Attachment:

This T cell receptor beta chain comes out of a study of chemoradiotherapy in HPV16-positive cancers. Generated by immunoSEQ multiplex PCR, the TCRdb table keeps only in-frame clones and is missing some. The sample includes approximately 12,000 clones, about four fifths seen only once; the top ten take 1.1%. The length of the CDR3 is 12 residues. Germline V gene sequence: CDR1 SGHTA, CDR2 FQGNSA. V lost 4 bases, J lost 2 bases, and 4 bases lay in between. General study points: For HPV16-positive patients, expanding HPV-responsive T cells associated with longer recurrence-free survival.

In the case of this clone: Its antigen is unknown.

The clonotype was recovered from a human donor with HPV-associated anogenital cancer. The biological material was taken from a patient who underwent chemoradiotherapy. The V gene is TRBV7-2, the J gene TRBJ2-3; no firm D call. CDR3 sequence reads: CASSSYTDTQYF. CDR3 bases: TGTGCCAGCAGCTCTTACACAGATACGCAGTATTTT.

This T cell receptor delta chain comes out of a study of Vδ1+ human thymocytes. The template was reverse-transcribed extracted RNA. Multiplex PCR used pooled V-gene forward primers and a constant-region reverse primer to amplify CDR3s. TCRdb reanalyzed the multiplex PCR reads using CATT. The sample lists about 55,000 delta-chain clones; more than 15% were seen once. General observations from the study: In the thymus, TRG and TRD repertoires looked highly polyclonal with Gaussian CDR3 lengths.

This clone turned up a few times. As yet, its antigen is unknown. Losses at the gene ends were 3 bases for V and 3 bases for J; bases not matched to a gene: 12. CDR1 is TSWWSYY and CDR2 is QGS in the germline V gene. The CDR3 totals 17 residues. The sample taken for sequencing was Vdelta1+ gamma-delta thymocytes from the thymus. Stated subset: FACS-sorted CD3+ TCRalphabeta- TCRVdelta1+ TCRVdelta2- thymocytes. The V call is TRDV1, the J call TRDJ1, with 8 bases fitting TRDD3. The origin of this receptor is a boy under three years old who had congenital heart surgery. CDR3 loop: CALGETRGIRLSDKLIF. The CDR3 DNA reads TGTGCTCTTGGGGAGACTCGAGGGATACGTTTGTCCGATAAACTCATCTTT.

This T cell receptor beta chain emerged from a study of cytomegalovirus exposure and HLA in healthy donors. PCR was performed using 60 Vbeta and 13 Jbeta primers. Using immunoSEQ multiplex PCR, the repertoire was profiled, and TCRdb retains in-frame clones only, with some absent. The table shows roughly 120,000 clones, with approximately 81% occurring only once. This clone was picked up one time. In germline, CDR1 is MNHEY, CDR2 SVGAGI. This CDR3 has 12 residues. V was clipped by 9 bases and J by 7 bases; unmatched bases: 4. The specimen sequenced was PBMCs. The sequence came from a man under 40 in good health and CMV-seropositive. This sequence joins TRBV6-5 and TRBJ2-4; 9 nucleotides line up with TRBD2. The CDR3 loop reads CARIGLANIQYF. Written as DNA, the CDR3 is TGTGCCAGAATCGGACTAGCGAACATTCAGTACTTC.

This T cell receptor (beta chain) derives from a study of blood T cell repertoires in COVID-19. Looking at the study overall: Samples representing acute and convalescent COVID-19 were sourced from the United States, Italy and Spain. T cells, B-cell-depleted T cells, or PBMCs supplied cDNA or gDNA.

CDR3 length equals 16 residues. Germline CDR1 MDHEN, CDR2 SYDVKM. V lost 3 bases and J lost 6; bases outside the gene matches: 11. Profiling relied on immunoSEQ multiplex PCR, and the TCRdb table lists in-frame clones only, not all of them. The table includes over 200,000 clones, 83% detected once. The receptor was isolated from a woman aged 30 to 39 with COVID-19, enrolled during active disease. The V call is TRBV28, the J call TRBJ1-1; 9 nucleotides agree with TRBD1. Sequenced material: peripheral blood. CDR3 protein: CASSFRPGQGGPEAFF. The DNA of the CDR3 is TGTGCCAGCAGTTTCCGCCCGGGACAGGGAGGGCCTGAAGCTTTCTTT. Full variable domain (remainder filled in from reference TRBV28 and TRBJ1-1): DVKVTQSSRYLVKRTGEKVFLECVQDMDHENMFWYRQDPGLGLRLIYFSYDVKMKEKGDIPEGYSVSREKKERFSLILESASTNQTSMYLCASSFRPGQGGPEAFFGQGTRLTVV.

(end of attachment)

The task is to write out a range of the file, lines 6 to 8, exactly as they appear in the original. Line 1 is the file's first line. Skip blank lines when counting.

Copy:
This T cell receptor beta chain emerged from a study of cytomegalovirus exposure and HLA in healthy donors. PCR was performed using 60 Vbeta and 13 Jbeta primers. Using immunoSEQ multiplex PCR, the repertoire was profiled, and TCRdb retains in-frame clones only, with some absent. The table shows roughly 120,000 clones, with approximately 81% occurring only once. This clone was picked up one time. In germline, CDR1 is MNHEY, CDR2 SVGAGI. This CDR3 has 12 residues. V was clipped by 9 bases and J by 7 bases; unmatched bases: 4. The specimen sequenced was PBMCs. The sequence came from a man under 40 in good health and CMV-seropositive. This sequence joins TRBV6-5 and TRBJ2-4; 9 nucleotides line up with TRBD2. The CDR3 loop reads CARIGLANIQYF. Written as DNA, the CDR3 is TGTGCCAGAATCGGACTAGCGAACATTCAGTACTTC.

This T cell receptor (beta chain) derives from a study of blood T cell repertoires in COVID-19. Looking at the study overall: Samples representing acute and convalescent COVID-19 were sourced from the United States, Italy and Spain. T cells, B-cell-depleted T cells, or PBMCs supplied cDNA or gDNA.

CDR3 length equals 16 residues. Germline CDR1 MDHEN, CDR2 SYDVKM. V lost 3 bases and J lost 6; bases outside the gene matches: 11. Profiling relied on immunoSEQ multiplex PCR, and the TCRdb table lists in-frame clones only, not all of them. The table includes over 200,000 clones, 83% detected once. The receptor was isolated from a woman aged 30 to 39 with COVID-19, enrolled during active disease. The V call is TRBV28, the J call TRBJ1-1; 9 nucleotides agree with TRBD1. Sequenced material: peripheral blood. CDR3 protein: CASSFRPGQGGPEAFF. The DNA of the CDR3 is TGTGCCAGCAGTTTCCGCCCGGGACAGGGAGGGCCTGAAGCTTTCTTT. Full variable domain (remainder filled in from reference TRBV28 and TRBJ1-1): DVKVTQSSRYLVKRTGEKVFLECVQDMDHENMFWYRQDPGLGLRLIYFSYDVKMKEKGDIPEGYSVSREKKERFSLILESASTNQTSMYLCASSFRPGQGGPEAFFGQGTRLTVV.